Which leads to epic failure and disappointment.  This is where relationships are broken, hearts are wounded, bitterness and anger seep in, and entitlement grows like a plague.  This leads to a sense of being wronged and disappointed, and someone or something is to blame. 

It's certainly not a matter of taking responsibility of our misplaced expectations, is it?  

The way I see it is that the first issue with expectations is too much is made of that which cannot meet the heavy burden placed upon it.

The second issue, going hand in hand with the first?  

Too little is expected of the only One who can exceed our expectations.  Who can do immeasurably more than we can ask or imagine (Ephesians 3:20).  Whose track record pretty well blows the mind of anyone who really studies it.  Who shows up when least expected in ways that his followers can not wrap their brains around.  Whose power is unmatched.  Whose love and grace knows no bounds.  Who is a force that no power on earth can rifle.  

Yet, we sit back in our holy huddles and box God in and belittle who He is to ourselves and the world around us.  Continually misplacing our expectations.  Denying ourselves the real joy and peace that God wishes to pour out upon us.  If we would only make Him our expectation.  The person we wait for, look forward to, anticipate.  

We are like the beggar at the Gate Beautiful in Acts 3:1-10.  We sit in our ugly, begging for more.  We are lame and broken and wounded.  In desperate need of help.  We beg for little things, like this lame beggar did.  We ask for the alms or bread we need for this day.  It's all we consider--the immediate need.  We are the cringing beggar asking for crumbs.

There we sit.  Paralyzed by our needs.  Begging for some little morsel that God might decide to throw our way.  

Now a man who was lame from birth was being carried to the temple gate called Beautiful, where he was put every day to beg from those going into the temple courts. When he saw Peter and John about to enter, he asked them for money. Peter looked straight at him, as did John. Then Peter said, “Look at us!” So the man gave them his attention, expecting to get something from them.
Acts 3:2-5 

Do we give God our attention in a limited, half-hearted sort of way?  Expecting to get something from Him?  Not seeing Him as any different from all the others who have walked past us.  Maybe I will hear a worship song that makes me feel good inside.  Or I can find a verse that sorta gives me a glimpse of fleeting hope, but whose power I deny.  Maybe, He'll give an answered prayer if I beg enough and flip cartwheels and assert myself and convince God to see it my way?  Coming at him with a sense of exchanging my wish list for His benevolence, if pestered enough.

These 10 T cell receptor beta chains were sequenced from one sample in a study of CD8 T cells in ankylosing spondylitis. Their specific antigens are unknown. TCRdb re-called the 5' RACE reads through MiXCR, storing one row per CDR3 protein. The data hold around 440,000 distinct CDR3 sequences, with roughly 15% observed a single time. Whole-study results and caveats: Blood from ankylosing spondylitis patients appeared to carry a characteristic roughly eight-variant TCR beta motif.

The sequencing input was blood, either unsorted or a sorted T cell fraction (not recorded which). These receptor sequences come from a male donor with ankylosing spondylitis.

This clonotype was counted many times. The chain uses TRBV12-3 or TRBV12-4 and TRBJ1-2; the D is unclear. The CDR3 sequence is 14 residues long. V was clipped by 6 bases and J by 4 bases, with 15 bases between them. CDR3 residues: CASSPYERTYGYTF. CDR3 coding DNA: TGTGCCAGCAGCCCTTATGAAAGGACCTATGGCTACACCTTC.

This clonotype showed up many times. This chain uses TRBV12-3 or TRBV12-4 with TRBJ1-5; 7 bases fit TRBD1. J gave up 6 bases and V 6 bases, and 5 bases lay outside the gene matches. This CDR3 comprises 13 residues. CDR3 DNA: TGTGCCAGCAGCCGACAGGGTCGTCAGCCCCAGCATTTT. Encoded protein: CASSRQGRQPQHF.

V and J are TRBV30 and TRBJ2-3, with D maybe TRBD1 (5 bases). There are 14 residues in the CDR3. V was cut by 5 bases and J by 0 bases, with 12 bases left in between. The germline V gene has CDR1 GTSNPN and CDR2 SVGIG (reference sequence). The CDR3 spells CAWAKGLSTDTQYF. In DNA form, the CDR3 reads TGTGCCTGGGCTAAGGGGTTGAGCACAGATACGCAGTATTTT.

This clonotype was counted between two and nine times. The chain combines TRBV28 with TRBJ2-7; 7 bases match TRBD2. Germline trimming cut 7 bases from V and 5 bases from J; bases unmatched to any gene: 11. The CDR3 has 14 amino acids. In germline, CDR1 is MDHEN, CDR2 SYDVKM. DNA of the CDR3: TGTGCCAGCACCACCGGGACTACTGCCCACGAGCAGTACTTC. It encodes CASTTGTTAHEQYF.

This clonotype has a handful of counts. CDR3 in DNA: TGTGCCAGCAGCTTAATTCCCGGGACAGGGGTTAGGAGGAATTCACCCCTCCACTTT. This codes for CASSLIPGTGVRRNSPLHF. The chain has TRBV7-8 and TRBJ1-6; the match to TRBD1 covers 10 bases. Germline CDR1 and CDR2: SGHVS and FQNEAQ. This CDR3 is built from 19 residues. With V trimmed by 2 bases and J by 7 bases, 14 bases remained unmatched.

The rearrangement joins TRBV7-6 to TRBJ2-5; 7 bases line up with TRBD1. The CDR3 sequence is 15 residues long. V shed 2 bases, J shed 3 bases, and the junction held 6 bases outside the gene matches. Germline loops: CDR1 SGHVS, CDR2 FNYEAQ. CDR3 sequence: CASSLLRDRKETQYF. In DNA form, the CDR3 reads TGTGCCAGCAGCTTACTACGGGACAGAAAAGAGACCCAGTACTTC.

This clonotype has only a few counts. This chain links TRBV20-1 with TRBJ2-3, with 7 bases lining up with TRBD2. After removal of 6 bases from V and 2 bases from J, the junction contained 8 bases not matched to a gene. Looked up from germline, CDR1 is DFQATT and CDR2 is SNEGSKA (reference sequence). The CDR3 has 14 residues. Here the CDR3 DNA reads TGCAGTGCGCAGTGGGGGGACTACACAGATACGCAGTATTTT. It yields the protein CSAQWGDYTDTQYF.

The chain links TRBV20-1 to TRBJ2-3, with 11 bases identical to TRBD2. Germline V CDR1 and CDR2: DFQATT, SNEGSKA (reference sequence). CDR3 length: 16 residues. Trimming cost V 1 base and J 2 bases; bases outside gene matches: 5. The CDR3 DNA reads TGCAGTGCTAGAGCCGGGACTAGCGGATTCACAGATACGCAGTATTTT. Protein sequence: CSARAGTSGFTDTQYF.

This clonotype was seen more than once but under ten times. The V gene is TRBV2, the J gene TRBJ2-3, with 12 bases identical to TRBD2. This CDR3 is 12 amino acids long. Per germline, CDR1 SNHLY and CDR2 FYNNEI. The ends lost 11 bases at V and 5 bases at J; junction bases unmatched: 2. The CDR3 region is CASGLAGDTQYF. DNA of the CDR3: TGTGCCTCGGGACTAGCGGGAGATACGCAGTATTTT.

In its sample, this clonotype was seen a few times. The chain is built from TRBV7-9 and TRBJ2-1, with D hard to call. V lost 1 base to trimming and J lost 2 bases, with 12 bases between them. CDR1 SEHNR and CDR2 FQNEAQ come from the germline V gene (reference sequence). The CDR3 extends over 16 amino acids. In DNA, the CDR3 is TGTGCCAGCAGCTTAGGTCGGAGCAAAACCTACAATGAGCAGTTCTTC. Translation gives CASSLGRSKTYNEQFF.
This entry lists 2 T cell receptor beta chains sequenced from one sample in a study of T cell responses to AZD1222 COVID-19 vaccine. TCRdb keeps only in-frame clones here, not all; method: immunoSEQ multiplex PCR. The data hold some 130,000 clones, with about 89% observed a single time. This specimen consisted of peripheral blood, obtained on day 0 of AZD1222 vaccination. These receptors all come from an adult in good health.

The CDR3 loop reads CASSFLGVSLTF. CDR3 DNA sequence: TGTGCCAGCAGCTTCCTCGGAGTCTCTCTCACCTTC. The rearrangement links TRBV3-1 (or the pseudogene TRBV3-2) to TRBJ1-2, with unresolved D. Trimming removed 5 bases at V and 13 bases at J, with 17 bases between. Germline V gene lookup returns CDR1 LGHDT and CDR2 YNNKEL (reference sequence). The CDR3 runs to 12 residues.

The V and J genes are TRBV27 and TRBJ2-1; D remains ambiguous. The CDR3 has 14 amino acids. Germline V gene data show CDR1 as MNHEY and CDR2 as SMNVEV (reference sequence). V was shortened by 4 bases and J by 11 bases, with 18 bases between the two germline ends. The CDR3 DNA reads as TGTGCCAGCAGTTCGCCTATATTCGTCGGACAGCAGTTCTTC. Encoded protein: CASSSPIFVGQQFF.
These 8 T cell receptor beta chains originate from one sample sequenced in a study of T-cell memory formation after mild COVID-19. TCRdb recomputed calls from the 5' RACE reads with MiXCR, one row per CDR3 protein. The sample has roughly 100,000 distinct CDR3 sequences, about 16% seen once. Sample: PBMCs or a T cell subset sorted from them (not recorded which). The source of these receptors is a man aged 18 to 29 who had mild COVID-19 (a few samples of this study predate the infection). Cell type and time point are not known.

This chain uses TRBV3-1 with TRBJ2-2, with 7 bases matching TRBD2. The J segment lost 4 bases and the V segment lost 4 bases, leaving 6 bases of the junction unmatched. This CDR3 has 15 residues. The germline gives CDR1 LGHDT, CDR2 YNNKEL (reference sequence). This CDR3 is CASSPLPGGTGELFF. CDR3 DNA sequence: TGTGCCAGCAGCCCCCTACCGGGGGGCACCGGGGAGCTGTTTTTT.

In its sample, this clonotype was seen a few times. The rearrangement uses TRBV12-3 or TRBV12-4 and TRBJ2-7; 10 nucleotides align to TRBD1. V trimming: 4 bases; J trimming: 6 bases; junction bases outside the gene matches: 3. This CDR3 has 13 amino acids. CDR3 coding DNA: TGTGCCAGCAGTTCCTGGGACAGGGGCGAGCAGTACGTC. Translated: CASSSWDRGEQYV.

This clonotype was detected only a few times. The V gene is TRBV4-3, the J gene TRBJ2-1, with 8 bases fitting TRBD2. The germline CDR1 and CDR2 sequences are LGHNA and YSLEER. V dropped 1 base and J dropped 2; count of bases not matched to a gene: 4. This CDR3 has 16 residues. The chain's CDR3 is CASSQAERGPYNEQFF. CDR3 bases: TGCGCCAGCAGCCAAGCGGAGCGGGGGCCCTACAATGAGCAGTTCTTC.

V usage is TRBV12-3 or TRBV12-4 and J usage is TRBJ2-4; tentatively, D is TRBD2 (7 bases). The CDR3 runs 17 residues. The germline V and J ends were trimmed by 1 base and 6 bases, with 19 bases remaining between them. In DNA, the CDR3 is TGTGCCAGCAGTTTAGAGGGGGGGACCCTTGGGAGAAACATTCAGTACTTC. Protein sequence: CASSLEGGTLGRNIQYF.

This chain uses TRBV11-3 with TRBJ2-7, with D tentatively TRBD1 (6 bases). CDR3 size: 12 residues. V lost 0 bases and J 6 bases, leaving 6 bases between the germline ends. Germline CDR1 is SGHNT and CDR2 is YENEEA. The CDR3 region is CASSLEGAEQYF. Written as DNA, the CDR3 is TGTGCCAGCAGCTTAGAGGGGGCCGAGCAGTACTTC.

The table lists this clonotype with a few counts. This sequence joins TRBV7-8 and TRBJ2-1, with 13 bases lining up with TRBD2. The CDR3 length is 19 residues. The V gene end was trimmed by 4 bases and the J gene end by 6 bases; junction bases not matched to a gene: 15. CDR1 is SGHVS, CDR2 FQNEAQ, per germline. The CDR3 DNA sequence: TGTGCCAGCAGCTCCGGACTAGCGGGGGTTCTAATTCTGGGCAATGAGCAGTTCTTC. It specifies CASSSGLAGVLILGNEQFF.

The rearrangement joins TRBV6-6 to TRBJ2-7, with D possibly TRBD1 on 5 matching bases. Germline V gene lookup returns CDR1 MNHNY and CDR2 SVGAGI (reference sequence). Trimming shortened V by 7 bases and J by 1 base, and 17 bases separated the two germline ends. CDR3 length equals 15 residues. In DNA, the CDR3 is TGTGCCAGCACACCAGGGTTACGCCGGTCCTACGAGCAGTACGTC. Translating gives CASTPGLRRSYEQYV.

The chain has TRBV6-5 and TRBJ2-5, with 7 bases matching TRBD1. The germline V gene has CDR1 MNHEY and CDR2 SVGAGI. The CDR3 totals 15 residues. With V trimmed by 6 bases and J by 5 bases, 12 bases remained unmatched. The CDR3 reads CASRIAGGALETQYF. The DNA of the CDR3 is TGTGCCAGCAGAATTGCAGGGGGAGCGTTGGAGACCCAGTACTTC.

Or do we give God our attention expecting EVERYTHING from Him?

Then Peter said, “Silver or gold I do not have, but what I do have I give you. In the name of Jesus Christ of Nazareth, walk.” Taking him by the right hand, he helped him up, and instantly the man’s feet and ankles became strong. He jumped to his feet and began to walk. Then he went with them into the temple courts, walking and jumping, and praising God. When all the people saw him walking and praising God, they recognized him as the same man who used to sit begging at the temple gate called Beautiful, and they were filled with wonder and amazement at what had happened to him.
Acts 3:6-10 
The beggar was asking for money to meet his needs for that day.  We know that every day, he was placed at that gate called Beautiful seeking enough to survive for that day. He depended on others to place him there.  He depended on the temple goers to help him survive another day. 

But God sees our greater need.  His heart is to give beyond the temporal provision. He longs to evoke eternal change.  He meets needs and exceeds them.  He sees our need.  And He moves.  He makes the ugly things beautiful.  He reaches in, right where we are, begging at the gate.  And He wants to change us so that we can walk and jump and praise God, having recognized fully the transforming power of God. He wants to move in our lives in such a way that the people around us are filled with wonder and amazement at what has happened to us.

God sees beyond the mundane need and He is moving to bring healing and completeness on the eternal level.  I am begging Him for what I need today.  He is doing greater things and greater works to mold me for eternal glory.  He longs for me to give him my full attention, expecting EVERYTHING from Him--not just something.

Oh, yes, even us who claim the name of Jesus beg for little things because it's all we consider.  It's the best we think He might offer.  But God can bring completeness, wholeness, healing, and the eternal.  What if I quit asking for crumbs and asked God to give me a banquet of grace and power and love?